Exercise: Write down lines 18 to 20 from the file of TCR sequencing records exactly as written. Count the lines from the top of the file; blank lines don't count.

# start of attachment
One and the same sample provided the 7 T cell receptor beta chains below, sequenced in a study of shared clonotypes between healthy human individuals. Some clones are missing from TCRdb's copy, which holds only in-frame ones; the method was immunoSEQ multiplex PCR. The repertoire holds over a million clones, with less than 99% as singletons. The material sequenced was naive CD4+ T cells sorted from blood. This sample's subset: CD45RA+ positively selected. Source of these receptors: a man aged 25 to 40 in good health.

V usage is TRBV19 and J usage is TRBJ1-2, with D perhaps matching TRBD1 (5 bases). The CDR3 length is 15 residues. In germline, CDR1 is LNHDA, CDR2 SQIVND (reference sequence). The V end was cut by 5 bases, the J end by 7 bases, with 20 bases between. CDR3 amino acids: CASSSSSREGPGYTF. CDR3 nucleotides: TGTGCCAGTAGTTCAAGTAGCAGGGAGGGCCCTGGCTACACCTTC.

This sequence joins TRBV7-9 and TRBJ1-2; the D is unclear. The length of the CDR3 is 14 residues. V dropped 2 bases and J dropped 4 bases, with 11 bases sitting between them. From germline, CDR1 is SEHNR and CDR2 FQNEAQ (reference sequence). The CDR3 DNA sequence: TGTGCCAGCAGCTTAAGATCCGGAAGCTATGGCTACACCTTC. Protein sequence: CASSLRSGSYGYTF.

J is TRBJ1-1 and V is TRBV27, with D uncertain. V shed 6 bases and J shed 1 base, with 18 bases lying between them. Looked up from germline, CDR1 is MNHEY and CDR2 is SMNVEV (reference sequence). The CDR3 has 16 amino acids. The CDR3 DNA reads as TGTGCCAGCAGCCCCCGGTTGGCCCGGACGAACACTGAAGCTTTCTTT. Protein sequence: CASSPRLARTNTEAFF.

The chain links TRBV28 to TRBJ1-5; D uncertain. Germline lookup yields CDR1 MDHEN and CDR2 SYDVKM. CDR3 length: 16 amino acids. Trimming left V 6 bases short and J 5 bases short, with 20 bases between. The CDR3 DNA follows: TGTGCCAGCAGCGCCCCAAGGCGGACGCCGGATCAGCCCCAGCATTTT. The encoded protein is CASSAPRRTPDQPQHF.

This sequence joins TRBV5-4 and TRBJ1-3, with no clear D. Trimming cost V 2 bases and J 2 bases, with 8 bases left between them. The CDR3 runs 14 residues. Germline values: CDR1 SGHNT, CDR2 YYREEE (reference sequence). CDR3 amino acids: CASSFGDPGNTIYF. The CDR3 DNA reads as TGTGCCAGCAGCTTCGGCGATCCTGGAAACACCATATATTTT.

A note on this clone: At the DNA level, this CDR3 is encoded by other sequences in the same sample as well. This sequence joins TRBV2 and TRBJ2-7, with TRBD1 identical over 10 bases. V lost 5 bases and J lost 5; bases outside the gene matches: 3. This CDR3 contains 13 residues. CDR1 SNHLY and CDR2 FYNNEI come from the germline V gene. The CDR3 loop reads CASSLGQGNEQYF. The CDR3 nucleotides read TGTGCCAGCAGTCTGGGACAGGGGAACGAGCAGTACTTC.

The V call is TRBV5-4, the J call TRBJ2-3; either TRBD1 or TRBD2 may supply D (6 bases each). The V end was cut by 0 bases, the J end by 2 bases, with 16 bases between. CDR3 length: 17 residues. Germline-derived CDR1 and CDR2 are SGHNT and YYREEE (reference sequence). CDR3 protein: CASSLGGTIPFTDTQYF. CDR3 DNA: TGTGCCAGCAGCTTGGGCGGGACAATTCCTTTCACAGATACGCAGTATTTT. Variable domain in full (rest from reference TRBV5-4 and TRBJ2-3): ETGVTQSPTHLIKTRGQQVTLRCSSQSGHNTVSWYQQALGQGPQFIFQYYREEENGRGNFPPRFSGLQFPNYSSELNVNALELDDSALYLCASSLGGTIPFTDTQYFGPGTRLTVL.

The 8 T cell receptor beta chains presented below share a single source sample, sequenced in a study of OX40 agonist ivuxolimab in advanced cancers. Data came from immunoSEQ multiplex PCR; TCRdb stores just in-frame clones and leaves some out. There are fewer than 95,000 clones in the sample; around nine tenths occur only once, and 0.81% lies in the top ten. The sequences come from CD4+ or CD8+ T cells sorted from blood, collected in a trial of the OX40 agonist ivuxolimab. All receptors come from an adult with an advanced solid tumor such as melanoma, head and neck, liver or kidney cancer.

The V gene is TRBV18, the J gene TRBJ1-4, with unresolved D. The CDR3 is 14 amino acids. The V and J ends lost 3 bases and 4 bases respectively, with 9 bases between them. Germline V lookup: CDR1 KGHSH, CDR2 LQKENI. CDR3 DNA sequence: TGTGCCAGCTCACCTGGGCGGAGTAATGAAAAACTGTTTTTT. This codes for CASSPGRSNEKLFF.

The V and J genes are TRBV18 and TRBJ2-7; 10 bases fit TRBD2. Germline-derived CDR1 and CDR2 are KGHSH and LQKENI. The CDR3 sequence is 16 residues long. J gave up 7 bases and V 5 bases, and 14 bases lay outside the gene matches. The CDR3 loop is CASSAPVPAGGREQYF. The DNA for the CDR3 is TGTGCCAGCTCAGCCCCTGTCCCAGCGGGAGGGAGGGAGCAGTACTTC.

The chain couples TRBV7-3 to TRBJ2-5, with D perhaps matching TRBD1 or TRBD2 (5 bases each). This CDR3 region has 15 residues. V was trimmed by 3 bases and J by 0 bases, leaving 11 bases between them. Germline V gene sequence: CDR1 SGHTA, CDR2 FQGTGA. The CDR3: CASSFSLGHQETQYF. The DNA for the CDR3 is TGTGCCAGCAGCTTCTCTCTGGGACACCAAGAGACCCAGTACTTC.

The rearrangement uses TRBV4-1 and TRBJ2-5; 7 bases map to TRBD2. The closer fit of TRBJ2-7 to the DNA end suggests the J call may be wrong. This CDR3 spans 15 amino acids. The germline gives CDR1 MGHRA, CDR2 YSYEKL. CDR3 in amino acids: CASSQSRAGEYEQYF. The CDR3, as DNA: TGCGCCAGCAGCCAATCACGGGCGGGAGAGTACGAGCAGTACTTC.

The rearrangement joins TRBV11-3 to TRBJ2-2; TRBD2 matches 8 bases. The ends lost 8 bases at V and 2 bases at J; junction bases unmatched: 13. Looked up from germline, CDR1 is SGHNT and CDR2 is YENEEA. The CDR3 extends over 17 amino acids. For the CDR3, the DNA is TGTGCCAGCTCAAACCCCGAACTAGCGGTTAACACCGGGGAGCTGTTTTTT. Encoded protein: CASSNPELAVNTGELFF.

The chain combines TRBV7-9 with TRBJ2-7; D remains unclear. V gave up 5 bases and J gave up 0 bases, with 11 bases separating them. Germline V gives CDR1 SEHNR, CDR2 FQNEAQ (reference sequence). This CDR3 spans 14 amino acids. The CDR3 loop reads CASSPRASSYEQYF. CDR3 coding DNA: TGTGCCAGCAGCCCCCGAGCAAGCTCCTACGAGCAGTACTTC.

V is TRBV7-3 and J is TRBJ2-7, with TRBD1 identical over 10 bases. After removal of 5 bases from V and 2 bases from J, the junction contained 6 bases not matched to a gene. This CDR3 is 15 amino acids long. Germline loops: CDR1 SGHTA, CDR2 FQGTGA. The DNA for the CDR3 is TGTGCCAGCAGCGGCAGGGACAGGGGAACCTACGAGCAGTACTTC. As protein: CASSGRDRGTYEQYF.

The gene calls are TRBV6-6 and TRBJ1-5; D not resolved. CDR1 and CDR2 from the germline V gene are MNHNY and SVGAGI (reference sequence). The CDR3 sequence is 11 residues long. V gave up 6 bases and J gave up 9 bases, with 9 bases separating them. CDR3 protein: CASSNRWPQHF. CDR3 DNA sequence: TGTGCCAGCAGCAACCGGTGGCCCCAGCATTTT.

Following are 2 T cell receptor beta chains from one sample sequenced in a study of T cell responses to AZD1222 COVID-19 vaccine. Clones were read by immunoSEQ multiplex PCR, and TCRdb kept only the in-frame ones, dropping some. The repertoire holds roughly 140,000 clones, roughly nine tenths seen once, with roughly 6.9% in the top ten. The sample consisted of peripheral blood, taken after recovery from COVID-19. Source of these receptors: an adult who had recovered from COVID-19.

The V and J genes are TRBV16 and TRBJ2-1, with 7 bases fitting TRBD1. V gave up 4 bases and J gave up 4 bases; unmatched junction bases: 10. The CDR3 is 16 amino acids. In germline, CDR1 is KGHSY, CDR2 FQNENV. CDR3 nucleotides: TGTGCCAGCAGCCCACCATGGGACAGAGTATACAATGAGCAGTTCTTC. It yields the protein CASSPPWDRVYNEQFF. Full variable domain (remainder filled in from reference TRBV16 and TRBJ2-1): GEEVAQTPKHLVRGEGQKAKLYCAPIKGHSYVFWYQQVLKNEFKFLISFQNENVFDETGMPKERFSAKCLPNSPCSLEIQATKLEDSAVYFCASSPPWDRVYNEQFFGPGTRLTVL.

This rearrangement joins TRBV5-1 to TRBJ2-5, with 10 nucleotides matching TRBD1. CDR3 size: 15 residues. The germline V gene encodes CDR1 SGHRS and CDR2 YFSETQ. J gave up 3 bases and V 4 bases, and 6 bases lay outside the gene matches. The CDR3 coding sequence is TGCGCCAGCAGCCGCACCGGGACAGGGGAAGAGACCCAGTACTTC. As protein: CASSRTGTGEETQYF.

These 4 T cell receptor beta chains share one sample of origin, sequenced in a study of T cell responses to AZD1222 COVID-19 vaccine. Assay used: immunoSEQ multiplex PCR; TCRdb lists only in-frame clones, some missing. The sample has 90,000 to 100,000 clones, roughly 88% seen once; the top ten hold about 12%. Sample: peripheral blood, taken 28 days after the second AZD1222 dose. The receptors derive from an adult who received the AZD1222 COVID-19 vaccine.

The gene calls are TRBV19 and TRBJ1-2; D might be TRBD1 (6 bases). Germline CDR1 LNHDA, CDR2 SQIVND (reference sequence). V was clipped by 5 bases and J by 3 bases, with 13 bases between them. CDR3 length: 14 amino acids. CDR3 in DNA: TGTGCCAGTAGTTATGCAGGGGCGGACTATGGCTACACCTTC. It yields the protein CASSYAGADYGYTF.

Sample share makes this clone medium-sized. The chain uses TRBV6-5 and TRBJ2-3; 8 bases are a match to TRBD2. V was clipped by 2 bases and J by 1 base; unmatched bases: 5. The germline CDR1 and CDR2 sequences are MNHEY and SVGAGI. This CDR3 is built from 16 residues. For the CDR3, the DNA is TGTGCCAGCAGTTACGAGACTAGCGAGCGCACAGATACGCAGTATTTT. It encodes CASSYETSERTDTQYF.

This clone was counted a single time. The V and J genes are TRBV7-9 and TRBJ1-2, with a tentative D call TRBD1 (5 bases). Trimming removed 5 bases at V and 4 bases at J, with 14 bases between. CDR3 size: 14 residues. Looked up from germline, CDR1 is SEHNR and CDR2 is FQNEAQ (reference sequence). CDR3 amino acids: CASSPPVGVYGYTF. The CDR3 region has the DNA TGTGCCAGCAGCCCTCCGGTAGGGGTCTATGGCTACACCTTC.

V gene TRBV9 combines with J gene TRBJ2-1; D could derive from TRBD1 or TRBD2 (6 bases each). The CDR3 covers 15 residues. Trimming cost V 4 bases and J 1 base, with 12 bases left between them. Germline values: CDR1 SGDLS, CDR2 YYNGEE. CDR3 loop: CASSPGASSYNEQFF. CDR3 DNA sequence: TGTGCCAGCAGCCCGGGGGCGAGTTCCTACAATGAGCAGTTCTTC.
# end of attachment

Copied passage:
Following are 2 T cell receptor beta chains from one sample sequenced in a study of T cell responses to AZD1222 COVID-19 vaccine. Clones were read by immunoSEQ multiplex PCR, and TCRdb kept only the in-frame ones, dropping some. The repertoire holds roughly 140,000 clones, roughly nine tenths seen once, with roughly 6.9% in the top ten. The sample consisted of peripheral blood, taken after recovery from COVID-19. Source of these receptors: an adult who had recovered from COVID-19.

The V and J genes are TRBV16 and TRBJ2-1, with 7 bases fitting TRBD1. V gave up 4 bases and J gave up 4 bases; unmatched junction bases: 10. The CDR3 is 16 amino acids. In germline, CDR1 is KGHSY, CDR2 FQNENV. CDR3 nucleotides: TGTGCCAGCAGCCCACCATGGGACAGAGTATACAATGAGCAGTTCTTC. It yields the protein CASSPPWDRVYNEQFF. Full variable domain (remainder filled in from reference TRBV16 and TRBJ2-1): GEEVAQTPKHLVRGEGQKAKLYCAPIKGHSYVFWYQQVLKNEFKFLISFQNENVFDETGMPKERFSAKCLPNSPCSLEIQATKLEDSAVYFCASSPPWDRVYNEQFFGPGTRLTVL.

This rearrangement joins TRBV5-1 to TRBJ2-5, with 10 nucleotides matching TRBD1. CDR3 size: 15 residues. The germline V gene encodes CDR1 SGHRS and CDR2 YFSETQ. J gave up 3 bases and V 4 bases, and 6 bases lay outside the gene matches. The CDR3 coding sequence is TGCGCCAGCAGCCGCACCGGGACAGGGGAAGAGACCCAGTACTTC. As protein: CASSRTGTGEETQYF.